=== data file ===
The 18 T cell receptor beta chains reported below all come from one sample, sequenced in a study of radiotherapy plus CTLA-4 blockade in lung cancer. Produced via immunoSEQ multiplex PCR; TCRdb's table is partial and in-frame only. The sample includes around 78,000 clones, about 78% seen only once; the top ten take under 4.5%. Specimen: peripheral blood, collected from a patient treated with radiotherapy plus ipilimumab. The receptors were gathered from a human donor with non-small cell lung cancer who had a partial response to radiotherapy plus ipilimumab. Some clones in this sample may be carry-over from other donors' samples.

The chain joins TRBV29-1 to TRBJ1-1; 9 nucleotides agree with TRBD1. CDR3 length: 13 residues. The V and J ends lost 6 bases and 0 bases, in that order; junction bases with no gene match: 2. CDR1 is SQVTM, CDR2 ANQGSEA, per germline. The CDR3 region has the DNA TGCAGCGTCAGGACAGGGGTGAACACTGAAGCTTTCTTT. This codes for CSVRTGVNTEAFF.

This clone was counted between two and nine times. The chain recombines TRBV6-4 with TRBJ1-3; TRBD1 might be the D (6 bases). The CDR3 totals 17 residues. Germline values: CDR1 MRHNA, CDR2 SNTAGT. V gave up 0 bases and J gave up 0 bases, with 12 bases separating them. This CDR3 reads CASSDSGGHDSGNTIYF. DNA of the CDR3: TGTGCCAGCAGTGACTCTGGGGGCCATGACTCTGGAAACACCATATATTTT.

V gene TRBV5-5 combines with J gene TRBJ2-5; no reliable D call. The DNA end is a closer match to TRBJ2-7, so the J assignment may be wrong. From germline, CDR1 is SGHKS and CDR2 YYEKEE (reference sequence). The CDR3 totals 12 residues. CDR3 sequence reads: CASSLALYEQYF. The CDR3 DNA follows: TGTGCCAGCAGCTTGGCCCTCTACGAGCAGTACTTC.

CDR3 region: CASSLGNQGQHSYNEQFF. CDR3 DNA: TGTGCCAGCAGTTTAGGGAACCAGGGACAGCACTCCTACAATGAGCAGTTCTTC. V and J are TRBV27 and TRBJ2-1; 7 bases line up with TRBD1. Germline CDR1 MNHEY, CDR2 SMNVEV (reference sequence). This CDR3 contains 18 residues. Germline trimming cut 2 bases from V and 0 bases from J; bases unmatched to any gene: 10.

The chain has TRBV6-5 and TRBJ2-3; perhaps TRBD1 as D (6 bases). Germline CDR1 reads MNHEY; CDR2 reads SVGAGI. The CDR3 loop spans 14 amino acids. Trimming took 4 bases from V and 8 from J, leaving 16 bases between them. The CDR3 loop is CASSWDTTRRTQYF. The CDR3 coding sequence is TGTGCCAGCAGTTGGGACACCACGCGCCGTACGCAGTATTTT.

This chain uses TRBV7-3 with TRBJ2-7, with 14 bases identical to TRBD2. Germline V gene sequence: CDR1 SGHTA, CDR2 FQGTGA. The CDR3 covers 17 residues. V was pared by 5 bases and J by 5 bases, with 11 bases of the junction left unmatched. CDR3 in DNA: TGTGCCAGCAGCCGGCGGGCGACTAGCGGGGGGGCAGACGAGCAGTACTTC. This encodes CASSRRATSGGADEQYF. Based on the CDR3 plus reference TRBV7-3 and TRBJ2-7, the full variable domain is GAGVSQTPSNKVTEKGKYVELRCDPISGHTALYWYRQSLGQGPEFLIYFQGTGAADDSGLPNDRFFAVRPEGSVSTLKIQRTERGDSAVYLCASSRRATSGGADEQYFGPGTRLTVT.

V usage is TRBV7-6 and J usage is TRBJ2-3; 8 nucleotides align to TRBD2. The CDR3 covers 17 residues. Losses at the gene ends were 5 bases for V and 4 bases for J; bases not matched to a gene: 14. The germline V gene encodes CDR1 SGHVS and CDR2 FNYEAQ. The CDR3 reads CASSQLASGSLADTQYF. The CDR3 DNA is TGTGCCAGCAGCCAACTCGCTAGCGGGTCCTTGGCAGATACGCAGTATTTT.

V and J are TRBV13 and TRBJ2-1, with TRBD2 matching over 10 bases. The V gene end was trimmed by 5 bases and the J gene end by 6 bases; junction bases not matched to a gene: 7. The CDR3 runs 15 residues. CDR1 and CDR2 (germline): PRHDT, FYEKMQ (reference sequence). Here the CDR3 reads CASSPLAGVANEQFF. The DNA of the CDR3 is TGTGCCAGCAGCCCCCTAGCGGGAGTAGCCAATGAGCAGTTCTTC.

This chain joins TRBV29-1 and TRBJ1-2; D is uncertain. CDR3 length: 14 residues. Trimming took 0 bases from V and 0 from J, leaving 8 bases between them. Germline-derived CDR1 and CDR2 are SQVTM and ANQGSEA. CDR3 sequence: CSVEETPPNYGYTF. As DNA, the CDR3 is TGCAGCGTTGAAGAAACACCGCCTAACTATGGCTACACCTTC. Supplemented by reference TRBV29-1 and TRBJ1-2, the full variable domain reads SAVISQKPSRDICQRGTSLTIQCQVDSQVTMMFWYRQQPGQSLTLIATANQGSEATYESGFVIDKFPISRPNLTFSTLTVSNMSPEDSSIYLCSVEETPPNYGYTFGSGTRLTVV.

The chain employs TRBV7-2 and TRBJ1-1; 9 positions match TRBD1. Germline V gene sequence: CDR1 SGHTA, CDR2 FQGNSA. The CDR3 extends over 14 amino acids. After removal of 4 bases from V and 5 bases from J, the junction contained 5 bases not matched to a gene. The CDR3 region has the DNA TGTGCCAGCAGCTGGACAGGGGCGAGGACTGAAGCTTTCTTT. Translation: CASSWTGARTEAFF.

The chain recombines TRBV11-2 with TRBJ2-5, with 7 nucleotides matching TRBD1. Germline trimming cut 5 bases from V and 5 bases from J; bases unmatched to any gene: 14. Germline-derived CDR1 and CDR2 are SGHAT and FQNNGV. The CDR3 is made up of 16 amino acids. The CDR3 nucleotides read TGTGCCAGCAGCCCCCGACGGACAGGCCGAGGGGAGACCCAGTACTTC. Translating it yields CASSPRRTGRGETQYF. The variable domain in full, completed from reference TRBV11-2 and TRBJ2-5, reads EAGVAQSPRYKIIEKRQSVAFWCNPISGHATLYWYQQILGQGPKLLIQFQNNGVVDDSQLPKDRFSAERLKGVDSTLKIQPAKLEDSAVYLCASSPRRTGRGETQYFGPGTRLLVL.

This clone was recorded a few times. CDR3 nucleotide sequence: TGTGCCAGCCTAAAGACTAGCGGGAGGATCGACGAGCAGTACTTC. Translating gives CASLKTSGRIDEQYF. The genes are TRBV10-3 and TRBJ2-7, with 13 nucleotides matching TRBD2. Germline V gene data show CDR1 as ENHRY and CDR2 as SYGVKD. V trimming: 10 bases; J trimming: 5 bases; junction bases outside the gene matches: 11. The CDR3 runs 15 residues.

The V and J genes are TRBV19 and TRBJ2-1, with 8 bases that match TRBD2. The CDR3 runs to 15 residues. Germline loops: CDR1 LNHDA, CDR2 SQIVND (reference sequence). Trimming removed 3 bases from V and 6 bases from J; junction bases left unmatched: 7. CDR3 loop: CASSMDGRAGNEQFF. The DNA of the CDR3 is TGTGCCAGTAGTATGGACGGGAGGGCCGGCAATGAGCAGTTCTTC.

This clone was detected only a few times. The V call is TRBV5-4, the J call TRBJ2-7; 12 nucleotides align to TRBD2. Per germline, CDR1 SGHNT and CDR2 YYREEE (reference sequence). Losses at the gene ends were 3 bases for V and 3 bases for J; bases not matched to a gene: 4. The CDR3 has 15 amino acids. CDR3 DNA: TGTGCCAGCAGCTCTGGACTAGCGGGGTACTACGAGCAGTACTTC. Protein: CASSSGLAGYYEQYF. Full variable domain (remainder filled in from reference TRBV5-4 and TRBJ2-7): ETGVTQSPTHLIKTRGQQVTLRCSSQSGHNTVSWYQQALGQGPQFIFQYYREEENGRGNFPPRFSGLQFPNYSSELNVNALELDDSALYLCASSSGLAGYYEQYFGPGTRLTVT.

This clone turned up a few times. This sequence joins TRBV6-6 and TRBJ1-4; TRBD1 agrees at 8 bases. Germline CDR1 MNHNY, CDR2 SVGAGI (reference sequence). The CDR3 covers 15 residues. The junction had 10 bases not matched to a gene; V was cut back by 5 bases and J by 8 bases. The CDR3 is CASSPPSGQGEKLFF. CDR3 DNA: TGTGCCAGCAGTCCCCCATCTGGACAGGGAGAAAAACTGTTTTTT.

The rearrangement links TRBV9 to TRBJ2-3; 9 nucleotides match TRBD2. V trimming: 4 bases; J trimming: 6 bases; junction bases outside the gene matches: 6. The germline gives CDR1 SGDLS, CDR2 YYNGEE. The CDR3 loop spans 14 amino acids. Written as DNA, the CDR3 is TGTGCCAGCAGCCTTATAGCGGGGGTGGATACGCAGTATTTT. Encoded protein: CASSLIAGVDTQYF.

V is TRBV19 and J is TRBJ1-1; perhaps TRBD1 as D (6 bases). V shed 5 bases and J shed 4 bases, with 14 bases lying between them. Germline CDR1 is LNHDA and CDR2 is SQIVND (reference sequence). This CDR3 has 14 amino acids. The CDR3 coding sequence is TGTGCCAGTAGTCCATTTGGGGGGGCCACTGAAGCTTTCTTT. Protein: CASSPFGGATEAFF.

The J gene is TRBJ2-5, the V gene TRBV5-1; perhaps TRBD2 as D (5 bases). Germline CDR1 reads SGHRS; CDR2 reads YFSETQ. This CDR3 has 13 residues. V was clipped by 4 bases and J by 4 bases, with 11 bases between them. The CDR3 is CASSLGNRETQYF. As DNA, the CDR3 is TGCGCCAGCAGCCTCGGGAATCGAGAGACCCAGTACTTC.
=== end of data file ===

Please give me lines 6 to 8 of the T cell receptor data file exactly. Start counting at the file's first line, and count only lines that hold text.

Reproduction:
The chain has TRBV6-5 and TRBJ2-3; perhaps TRBD1 as D (6 bases). Germline CDR1 reads MNHEY; CDR2 reads SVGAGI. The CDR3 loop spans 14 amino acids. Trimming took 4 bases from V and 8 from J, leaving 16 bases between them. The CDR3 loop is CASSWDTTRRTQYF. The CDR3 coding sequence is TGTGCCAGCAGTTGGGACACCACGCGCCGTACGCAGTATTTT.

This chain uses TRBV7-3 with TRBJ2-7, with 14 bases identical to TRBD2. Germline V gene sequence: CDR1 SGHTA, CDR2 FQGTGA. The CDR3 covers 17 residues. V was pared by 5 bases and J by 5 bases, with 11 bases of the junction left unmatched. CDR3 in DNA: TGTGCCAGCAGCCGGCGGGCGACTAGCGGGGGGGCAGACGAGCAGTACTTC. This encodes CASSRRATSGGADEQYF. Based on the CDR3 plus reference TRBV7-3 and TRBJ2-7, the full variable domain is GAGVSQTPSNKVTEKGKYVELRCDPISGHTALYWYRQSLGQGPEFLIYFQGTGAADDSGLPNDRFFAVRPEGSVSTLKIQRTERGDSAVYLCASSRRATSGGADEQYFGPGTRLTVT.

V usage is TRBV7-6 and J usage is TRBJ2-3; 8 nucleotides align to TRBD2. The CDR3 covers 17 residues. Losses at the gene ends were 5 bases for V and 4 bases for J; bases not matched to a gene: 14. The germline V gene encodes CDR1 SGHVS and CDR2 FNYEAQ. The CDR3 reads CASSQLASGSLADTQYF. The CDR3 DNA is TGTGCCAGCAGCCAACTCGCTAGCGGGTCCTTGGCAGATACGCAGTATTTT.